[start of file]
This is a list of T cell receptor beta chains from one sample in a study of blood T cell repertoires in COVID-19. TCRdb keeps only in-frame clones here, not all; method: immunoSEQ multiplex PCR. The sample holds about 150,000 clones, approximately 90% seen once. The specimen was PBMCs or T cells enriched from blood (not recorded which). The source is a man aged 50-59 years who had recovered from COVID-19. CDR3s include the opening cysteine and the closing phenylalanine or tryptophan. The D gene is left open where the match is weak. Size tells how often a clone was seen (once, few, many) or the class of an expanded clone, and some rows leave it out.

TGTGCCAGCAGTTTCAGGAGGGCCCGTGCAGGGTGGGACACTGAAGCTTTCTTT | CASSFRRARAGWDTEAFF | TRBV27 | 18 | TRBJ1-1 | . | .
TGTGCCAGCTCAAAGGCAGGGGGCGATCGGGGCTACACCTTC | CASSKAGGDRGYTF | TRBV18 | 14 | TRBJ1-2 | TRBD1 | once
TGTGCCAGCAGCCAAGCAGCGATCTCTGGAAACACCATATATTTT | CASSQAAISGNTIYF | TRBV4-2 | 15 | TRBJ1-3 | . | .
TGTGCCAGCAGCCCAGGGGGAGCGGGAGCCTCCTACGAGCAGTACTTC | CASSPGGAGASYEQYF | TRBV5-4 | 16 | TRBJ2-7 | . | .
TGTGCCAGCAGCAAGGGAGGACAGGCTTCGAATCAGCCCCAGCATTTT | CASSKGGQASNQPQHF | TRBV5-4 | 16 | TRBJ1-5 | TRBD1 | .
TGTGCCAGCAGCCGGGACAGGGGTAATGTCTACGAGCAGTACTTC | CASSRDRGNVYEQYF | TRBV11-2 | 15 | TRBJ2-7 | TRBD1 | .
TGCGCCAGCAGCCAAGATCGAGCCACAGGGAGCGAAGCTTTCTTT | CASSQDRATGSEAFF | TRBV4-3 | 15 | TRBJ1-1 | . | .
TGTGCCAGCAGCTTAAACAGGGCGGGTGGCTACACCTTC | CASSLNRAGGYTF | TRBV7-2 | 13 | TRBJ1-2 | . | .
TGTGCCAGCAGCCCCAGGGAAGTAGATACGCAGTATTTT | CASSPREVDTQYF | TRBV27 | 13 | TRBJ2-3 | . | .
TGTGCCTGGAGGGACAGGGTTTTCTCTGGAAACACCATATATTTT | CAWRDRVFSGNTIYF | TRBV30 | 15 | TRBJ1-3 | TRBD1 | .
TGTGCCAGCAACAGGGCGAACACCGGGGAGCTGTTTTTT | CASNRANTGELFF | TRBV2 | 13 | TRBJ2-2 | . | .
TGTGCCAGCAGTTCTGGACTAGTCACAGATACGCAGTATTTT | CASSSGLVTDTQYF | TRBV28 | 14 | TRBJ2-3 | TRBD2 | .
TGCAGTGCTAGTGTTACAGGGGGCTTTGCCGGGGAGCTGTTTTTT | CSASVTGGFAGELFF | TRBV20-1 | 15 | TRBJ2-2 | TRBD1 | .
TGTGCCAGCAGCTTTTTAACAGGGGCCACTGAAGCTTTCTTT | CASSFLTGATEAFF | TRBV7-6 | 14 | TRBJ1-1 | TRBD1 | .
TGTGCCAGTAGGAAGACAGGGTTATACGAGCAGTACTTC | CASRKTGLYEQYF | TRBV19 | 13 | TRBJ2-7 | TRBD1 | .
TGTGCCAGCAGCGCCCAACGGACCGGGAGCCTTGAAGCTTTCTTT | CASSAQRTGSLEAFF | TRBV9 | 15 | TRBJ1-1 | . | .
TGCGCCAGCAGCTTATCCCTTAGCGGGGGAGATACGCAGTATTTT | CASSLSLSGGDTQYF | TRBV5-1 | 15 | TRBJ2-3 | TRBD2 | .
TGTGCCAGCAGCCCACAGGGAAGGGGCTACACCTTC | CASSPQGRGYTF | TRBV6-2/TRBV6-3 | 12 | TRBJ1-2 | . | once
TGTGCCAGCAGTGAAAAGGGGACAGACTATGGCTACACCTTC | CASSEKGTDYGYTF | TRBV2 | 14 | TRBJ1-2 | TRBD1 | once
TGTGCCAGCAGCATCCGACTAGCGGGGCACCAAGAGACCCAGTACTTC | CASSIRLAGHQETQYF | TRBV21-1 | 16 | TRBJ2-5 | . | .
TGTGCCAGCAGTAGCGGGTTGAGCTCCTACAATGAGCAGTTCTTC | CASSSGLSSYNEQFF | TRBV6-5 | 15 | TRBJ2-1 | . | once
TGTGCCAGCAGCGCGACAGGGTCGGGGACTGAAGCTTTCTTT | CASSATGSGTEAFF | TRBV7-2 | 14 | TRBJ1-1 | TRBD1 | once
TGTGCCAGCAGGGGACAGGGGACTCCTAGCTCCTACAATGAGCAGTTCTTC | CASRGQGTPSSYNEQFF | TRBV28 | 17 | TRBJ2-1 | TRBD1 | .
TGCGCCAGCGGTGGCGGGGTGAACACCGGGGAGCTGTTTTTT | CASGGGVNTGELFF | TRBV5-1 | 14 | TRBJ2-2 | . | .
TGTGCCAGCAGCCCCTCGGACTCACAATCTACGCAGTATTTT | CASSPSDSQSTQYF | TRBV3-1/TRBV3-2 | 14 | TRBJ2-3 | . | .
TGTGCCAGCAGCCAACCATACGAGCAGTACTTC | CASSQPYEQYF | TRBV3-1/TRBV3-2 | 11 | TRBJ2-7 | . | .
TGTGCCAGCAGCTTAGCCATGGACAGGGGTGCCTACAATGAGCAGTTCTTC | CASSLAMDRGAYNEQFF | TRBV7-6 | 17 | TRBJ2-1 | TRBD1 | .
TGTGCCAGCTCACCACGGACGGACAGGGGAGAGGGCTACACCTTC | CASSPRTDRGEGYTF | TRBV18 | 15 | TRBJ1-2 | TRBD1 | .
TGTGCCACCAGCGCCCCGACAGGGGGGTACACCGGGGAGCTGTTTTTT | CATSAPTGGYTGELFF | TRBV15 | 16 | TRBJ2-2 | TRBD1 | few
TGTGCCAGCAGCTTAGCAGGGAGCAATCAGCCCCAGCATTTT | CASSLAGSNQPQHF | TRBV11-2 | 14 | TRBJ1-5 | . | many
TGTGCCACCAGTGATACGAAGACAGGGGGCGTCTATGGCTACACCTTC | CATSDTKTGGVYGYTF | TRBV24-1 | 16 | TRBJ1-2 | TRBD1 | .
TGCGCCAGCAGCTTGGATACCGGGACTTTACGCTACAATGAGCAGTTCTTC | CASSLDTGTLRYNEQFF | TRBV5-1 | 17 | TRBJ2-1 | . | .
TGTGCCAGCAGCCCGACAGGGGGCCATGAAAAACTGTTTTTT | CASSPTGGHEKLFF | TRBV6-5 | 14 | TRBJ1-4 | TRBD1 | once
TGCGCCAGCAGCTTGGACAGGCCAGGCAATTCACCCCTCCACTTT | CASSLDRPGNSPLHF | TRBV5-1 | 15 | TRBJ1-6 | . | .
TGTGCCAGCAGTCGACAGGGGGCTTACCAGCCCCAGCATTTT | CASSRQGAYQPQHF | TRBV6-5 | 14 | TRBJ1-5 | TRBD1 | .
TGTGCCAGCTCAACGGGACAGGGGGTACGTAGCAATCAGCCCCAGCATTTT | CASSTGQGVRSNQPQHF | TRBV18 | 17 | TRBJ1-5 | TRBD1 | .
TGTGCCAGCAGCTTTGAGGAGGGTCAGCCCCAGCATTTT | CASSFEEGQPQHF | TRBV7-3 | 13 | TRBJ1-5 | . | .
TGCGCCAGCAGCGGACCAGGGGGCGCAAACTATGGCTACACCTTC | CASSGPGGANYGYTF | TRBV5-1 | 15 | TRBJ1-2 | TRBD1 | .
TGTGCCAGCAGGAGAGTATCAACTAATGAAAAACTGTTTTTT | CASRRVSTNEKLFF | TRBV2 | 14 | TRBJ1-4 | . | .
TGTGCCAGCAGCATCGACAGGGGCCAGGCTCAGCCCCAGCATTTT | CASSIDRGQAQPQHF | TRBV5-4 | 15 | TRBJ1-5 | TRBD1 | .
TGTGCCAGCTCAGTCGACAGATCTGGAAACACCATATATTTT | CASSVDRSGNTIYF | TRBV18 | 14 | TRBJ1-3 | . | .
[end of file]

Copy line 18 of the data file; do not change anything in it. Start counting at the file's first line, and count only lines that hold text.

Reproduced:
TGCGCCAGCAGCTTATCCCTTAGCGGGGGAGATACGCAGTATTTT | CASSLSLSGGDTQYF | TRBV5-1 | 15 | TRBJ2-3 | TRBD2 | .